Monday, December 24, 2012

holiday cooking 2012 [two recipes and some photos]

One of the really nice things about an extended at-home vacation is that Hanna and I can eat on our own schedule, which for both of us is more along the brunch-at-ten-late-lunch-at-four-cocoa-before-bed than breakfast at seven, lunch at noon, and dinner at six.

Hanna's parents gave us Rose Elliot's New Complete Vegetarian for Christmas and we've made some lovely and simple recipes from it, like the oatcakes and most recently vegetarian toad-in-a-hole. Toad-in-a-Hole is basically a baked pancake with sausage in, and very simple to make! Elliot's version is as follows:

1. Heat oven to 450 Fahrenheit.

2. Brown vegetarian sausages (we used the Field Roast apple & sage, but any kind would work!) in 1/4 cup of oil (we used olive, but any nut or vegetable oil would work) in a cast iron skillet, remove from the pan and set aside. Leave the remaining oil in the pan for later use.

3. In a mixing bowl or blender, combine:

1 cup white flour
1/2 teaspoon salt
2 eggs
150ml milk
150ml water

Beat until smooth and put in a pitcher (I used a Pyrex measure) or leave in blender for easy pouring.

4. Put skillet with oil into heated oven and let warm until the oil is very hot and just starting to smoke.

5. Pull out the oven rack and pour the batter directly into the pre-heated skillet. Drop the sausages into the pan, distributed as evenly as possible, and close the oven door as quick as you can.

6. Bake for approximately 25 minutes (don't open the door to peek!). Check after 25 minutes and once the top of the pancake is golden brown remove from the oven and serve immediately.

It was just the sort of meal we needed prior to going out on a brisk walk yesterday afternoon to the Chestnut Hill Reservoir and back.

This morning, Christmas Eve, we're having coffee and cinnamon buns while listening to the MPBN broadcast of the Festival of Nine Lessons and Carols from King's College, Cambridge. The buns are inspired by our favorite recipe of Joy the Baker's, her sugar and spice yeast rolls. But this time I did make a few changes that Hanna and I agreed were

  • I substituted half whole wheat flour for the 2 1/2 cups white flour in the recipe
  • I swapped the amounts of cinnamon and cardamom in the dough, since Hanna and I love cardamom
  • Instead of the citrus zest I put in a tablespoon of cocoa powder
  • I also added two teaspoons of cocoa powder to the filling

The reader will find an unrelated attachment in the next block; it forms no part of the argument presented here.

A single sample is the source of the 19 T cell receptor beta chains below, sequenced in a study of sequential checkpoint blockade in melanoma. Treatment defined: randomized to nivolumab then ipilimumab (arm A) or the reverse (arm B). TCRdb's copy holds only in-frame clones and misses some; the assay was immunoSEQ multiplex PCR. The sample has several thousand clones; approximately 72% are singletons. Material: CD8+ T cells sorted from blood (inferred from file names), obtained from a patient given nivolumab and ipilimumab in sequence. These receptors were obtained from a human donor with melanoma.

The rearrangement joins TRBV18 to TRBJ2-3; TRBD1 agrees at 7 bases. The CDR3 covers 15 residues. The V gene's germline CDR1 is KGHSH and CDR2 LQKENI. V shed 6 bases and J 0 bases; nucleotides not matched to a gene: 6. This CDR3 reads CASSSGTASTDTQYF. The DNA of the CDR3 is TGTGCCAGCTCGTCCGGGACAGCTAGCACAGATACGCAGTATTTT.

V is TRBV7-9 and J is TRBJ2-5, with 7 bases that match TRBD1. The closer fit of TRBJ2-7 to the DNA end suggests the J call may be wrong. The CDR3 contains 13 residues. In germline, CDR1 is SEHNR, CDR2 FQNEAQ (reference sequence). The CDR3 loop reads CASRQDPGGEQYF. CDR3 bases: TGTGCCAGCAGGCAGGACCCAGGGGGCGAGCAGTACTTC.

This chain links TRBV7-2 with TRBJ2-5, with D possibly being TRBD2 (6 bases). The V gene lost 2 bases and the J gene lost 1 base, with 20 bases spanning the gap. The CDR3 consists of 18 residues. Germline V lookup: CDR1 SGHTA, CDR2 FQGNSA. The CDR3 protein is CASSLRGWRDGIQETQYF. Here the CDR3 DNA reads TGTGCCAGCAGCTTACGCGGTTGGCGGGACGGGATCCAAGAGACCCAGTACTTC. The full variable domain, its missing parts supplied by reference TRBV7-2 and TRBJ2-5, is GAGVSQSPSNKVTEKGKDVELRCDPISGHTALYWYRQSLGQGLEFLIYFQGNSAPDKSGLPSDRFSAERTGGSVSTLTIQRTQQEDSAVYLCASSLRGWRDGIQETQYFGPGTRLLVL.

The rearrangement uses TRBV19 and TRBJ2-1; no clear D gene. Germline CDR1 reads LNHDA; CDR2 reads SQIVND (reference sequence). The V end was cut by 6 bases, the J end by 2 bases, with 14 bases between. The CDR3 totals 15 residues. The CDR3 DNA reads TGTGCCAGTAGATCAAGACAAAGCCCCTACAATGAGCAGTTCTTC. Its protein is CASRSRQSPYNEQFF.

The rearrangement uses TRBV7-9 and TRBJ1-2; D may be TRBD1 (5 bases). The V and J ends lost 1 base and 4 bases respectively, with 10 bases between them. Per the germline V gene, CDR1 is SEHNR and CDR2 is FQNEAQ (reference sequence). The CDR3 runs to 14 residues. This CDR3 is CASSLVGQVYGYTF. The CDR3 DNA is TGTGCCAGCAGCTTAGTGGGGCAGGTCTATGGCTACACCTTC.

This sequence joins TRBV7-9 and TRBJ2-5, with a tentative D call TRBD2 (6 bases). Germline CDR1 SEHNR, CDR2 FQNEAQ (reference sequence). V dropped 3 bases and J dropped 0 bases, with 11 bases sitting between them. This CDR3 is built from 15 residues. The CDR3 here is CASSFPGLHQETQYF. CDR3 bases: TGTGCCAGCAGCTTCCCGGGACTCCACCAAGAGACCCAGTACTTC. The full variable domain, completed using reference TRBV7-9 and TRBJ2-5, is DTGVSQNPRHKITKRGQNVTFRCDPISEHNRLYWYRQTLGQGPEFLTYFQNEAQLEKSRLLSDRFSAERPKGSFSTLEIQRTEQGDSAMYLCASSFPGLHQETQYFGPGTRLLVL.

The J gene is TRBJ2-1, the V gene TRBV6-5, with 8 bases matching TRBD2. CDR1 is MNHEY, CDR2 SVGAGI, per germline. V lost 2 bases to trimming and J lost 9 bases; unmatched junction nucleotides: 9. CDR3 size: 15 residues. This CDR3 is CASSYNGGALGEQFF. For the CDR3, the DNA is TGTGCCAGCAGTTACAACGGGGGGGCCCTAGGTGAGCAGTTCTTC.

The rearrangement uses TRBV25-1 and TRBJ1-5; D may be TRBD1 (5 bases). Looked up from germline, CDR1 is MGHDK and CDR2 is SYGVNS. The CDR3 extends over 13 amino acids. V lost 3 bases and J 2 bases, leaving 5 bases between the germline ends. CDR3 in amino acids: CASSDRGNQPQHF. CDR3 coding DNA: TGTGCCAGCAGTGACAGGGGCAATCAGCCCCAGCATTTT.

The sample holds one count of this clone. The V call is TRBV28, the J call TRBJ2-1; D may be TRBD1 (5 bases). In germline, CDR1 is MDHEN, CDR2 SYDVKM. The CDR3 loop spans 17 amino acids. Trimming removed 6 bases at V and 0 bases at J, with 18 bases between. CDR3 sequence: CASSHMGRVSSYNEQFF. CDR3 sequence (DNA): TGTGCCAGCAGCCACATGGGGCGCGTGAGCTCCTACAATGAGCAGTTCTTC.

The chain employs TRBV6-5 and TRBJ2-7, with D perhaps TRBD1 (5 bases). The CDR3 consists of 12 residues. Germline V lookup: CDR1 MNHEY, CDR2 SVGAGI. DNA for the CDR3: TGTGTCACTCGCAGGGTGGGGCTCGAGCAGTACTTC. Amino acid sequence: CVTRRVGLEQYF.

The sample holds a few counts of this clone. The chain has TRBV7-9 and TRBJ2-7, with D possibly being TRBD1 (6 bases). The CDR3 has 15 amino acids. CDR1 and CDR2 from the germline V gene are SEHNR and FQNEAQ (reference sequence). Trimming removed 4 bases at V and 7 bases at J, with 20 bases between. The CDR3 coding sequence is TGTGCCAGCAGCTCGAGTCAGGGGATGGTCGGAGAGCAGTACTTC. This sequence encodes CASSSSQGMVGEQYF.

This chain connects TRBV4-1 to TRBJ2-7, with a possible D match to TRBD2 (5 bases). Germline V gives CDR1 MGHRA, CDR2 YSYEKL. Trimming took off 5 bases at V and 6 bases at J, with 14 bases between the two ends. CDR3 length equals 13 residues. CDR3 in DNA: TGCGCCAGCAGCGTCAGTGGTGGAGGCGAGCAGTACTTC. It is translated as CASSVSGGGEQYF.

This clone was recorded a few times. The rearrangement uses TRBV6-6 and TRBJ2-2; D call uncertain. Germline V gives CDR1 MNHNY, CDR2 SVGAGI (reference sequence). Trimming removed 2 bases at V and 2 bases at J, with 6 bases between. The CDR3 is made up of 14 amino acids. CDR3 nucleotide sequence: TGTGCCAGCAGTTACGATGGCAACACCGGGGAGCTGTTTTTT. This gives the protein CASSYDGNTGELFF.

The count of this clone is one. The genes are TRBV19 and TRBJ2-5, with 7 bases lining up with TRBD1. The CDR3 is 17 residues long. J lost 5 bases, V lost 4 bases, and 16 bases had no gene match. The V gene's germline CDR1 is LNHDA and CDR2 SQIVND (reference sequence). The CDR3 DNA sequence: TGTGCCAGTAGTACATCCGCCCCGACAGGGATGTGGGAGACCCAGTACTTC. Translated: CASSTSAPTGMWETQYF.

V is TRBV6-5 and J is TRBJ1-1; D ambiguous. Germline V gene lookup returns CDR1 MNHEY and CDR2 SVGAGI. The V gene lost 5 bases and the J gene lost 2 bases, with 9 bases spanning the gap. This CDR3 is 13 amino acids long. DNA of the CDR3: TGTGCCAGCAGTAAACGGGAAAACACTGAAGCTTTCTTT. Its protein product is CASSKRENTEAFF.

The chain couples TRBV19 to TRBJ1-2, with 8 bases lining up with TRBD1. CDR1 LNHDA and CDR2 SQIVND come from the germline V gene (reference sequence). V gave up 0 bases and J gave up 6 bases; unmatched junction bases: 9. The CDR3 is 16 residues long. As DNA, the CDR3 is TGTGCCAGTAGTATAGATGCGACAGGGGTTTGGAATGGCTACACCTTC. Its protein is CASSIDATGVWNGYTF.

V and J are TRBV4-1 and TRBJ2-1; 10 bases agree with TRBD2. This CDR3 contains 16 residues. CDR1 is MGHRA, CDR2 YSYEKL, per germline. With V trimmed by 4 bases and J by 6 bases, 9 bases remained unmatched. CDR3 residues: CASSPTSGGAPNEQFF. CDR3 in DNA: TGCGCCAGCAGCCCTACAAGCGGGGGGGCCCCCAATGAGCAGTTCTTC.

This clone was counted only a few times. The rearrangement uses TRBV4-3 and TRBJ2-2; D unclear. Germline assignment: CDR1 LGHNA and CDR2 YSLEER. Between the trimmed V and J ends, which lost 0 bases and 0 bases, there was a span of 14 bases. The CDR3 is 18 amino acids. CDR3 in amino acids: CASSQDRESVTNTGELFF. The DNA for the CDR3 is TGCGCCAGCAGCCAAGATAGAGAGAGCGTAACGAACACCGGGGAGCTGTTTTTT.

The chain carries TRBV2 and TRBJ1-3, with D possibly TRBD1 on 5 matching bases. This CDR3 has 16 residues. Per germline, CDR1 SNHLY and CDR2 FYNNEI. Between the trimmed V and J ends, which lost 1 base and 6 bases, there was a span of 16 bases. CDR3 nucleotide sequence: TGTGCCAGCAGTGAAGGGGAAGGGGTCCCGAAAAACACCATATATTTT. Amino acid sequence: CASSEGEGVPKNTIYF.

• And instead of butter I used coconut oil in both the dough and filling
In other news, we're forecast to have a couple of inches of snow overnight and into the morning hours of Christmas Day, so hopefully Hanna will have the white Christmas she's yearning for!

Happy Holidays!

Cross-posted at the feminist librarian.

Thursday, June 7, 2012

Thursday, March 15, 2012

welsh rarebit mac and cheese

What to make when celebrating the end of a two-day migraine? Macaroni and cheese, of course! Here's the recipe for a mac-and-cheese dish I put together on the fly this evening in celebration of actually feeling hungry again.

1. Pre-heat oven to 375 degrees Fahrenheit.

2. In a medium pot, set about a quart of water to boil (for cooking pasta). When the water boils, add about 2 cups of dry pasta and cook until just tender.

3. In a medium saucepan, melt 2 tablespoons of butter and saute one large onion, minced as finely as you can make it.

4. When the onions are going translucent, add 2 tablespoons of your favorite mustard (we used Stonewall Kitchen's cheddar ale mustard; a strong Dijon would also be nice) and about 1/4 tsp of smoked paprika.

5. In a 2-cup pyrex measure, warm 1/2 cup milk in the microwave and stir in 2 teaspoons of cornstarch. Add to onion mixture and stir until mixture begins to thicken.

6. Add remaining cup of milk and about a cup of shredded cheese (we used sharp cheddar). Add salt and pepper to taste.

7. Turn off heat until milk mixture once everything has incorporated, and set aside until pasta is done.

8. Mix pasta and cheese sauce in one of the saucepans and pour into a loaf pan or equivalent oven-safe dish.

9. Sprinkle top with about 1/4 of paprika and bake in oven for 30 minutes.


Saturday, February 4, 2012

two modified savory bread recipes

This weekend, Hanna and I made two of our standard bread recipes -- with slight variation. Mostly due to that thing where we didn't have what the recipe called for in the cupboards, so we had to improvise (that happens a lot!).

1. Goat Cheese Apricot Stilton Biscuits (Joy the Baker). We've long loved this particular drop biscuit recipe, which you make in a cast iron pan in the oven. We happened to be craving biscuits to go with tomato and vegetable soup on Saturday and thought to make these. Except we didn't have goat cheese. We